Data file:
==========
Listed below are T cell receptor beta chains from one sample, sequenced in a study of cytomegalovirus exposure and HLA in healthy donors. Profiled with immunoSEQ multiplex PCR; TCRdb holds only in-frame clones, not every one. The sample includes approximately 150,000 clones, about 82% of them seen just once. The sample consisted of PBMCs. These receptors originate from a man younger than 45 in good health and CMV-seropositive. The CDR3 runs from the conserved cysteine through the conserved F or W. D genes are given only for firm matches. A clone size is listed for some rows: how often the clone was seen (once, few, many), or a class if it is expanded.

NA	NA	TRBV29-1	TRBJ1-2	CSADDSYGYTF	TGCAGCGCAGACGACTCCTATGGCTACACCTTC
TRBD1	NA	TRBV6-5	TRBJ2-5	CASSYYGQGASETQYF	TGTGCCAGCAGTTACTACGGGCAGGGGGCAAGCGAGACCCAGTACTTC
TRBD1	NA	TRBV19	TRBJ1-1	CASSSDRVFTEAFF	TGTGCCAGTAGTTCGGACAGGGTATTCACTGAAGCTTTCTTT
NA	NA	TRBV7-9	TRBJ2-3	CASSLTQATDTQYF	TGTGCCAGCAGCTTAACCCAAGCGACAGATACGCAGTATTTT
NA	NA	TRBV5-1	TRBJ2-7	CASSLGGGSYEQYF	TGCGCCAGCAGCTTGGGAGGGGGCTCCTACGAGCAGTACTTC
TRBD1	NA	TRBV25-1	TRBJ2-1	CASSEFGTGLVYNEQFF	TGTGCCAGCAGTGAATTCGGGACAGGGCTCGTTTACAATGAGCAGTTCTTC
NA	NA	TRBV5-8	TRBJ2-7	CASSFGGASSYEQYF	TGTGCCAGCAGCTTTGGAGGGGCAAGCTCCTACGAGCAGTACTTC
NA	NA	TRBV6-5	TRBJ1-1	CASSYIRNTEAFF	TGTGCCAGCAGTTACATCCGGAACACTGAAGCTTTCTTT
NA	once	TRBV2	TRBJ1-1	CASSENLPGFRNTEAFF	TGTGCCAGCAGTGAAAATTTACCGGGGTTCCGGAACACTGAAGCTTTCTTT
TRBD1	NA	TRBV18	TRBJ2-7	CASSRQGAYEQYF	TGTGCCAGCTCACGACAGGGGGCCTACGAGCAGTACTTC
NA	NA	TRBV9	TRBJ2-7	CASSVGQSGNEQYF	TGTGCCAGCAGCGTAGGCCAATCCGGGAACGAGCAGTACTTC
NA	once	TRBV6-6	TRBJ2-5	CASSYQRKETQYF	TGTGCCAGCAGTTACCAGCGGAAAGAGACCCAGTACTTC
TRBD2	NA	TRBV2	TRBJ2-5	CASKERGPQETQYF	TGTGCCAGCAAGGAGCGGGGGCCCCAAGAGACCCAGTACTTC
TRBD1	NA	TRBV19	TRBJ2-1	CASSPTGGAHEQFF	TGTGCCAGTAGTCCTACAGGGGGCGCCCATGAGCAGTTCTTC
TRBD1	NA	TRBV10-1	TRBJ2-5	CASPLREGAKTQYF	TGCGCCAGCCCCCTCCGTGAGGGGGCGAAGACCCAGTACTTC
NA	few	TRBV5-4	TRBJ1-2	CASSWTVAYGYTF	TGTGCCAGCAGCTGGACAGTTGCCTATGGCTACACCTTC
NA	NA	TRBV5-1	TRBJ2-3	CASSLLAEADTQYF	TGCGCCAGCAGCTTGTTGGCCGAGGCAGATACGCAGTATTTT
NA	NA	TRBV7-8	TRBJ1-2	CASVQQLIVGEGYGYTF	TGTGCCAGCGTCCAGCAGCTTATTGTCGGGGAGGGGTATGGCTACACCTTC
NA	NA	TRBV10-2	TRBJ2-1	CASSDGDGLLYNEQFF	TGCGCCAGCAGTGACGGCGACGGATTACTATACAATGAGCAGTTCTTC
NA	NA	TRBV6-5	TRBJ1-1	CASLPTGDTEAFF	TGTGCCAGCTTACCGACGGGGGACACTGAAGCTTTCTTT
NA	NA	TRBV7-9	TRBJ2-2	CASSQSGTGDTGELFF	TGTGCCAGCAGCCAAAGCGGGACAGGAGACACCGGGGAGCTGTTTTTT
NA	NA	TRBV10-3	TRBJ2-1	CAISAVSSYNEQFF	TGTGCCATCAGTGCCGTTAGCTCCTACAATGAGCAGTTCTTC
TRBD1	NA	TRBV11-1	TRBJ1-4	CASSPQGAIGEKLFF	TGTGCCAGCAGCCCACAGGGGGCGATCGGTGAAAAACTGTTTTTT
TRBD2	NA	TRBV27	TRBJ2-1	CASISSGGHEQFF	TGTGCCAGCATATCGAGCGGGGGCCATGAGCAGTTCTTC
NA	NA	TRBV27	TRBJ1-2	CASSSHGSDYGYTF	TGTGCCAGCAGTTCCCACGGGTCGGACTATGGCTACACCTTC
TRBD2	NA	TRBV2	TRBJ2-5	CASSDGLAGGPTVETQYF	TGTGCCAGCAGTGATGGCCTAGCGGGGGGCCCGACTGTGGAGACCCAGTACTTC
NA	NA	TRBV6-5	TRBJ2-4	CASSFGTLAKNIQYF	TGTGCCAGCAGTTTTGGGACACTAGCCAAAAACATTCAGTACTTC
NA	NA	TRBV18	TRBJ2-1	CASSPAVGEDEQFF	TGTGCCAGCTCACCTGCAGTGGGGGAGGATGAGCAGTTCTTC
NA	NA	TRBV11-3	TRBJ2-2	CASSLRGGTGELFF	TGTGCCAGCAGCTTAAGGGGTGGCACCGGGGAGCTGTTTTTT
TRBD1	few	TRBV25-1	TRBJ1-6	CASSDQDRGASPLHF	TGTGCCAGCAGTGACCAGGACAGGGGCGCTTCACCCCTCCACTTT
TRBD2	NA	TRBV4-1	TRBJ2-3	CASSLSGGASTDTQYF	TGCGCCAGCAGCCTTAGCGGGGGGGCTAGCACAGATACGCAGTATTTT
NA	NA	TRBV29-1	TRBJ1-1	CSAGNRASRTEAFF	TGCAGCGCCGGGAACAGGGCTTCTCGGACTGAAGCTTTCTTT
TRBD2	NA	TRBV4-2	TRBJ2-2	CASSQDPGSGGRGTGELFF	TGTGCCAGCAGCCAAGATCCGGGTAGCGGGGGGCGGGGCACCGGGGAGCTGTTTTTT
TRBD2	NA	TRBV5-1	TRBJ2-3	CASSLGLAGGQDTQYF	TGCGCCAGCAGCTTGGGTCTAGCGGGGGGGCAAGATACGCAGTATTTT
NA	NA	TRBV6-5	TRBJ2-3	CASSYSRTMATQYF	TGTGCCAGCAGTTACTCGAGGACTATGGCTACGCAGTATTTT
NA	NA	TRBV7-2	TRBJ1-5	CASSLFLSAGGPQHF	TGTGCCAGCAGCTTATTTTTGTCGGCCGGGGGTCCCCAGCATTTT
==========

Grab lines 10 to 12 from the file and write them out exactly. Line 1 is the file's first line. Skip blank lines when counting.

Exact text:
NA	once	TRBV2	TRBJ1-1	CASSENLPGFRNTEAFF	TGTGCCAGCAGTGAAAATTTACCGGGGTTCCGGAACACTGAAGCTTTCTTT
TRBD1	NA	TRBV18	TRBJ2-7	CASSRQGAYEQYF	TGTGCCAGCTCACGACAGGGGGCCTACGAGCAGTACTTC
NA	NA	TRBV9	TRBJ2-7	CASSVGQSGNEQYF	TGTGCCAGCAGCGTAGGCCAATCCGGGAACGAGCAGTACTTC